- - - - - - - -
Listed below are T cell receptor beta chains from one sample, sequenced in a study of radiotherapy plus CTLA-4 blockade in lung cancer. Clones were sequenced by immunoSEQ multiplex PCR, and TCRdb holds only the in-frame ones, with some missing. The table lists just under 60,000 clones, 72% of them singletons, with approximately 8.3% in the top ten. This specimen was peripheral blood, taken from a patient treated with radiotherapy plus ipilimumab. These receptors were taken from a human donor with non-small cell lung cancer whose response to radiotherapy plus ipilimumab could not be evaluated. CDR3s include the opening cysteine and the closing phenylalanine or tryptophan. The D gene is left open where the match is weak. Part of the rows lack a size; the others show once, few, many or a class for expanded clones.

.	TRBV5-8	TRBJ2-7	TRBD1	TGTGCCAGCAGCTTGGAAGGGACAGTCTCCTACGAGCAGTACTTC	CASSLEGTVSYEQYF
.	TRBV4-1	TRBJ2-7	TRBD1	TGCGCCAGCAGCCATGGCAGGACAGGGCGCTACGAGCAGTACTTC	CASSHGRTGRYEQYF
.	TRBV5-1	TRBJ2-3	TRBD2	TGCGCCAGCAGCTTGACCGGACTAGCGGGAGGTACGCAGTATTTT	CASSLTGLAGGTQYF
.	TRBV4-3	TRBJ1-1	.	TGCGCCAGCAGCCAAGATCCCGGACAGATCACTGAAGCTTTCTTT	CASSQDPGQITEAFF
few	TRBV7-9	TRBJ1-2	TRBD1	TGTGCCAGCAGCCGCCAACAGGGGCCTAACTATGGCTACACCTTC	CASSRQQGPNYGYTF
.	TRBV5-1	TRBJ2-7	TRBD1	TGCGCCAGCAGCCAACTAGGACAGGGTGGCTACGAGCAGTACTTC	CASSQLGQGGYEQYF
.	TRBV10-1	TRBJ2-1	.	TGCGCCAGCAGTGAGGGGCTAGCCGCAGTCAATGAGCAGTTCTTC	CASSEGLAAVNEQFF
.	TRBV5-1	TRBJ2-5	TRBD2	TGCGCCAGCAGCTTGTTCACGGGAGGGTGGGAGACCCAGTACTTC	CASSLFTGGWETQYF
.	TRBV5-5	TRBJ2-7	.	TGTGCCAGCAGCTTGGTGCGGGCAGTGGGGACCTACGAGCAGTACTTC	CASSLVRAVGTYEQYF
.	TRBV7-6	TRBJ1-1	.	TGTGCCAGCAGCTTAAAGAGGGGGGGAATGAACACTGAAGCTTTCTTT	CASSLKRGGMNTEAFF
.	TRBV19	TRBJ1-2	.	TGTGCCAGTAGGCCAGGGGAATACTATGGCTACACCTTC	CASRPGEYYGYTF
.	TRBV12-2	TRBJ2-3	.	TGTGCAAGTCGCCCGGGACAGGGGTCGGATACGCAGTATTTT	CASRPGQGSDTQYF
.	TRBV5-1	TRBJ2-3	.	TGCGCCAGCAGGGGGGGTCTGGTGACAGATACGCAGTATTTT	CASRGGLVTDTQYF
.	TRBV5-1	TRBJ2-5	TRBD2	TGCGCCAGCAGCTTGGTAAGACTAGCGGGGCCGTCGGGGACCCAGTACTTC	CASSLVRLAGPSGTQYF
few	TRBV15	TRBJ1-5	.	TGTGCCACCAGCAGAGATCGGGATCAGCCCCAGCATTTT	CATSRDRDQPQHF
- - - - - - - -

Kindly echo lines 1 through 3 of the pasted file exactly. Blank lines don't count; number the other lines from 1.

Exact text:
Listed below are T cell receptor beta chains from one sample, sequenced in a study of radiotherapy plus CTLA-4 blockade in lung cancer. Clones were sequenced by immunoSEQ multiplex PCR, and TCRdb holds only the in-frame ones, with some missing. The table lists just under 60,000 clones, 72% of them singletons, with approximately 8.3% in the top ten. This specimen was peripheral blood, taken from a patient treated with radiotherapy plus ipilimumab. These receptors were taken from a human donor with non-small cell lung cancer whose response to radiotherapy plus ipilimumab could not be evaluated. CDR3s include the opening cysteine and the closing phenylalanine or tryptophan. The D gene is left open where the match is weak. Part of the rows lack a size; the others show once, few, many or a class for expanded clones.

.	TRBV5-8	TRBJ2-7	TRBD1	TGTGCCAGCAGCTTGGAAGGGACAGTCTCCTACGAGCAGTACTTC	CASSLEGTVSYEQYF
.	TRBV4-1	TRBJ2-7	TRBD1	TGCGCCAGCAGCCATGGCAGGACAGGGCGCTACGAGCAGTACTTC	CASSHGRTGRYEQYF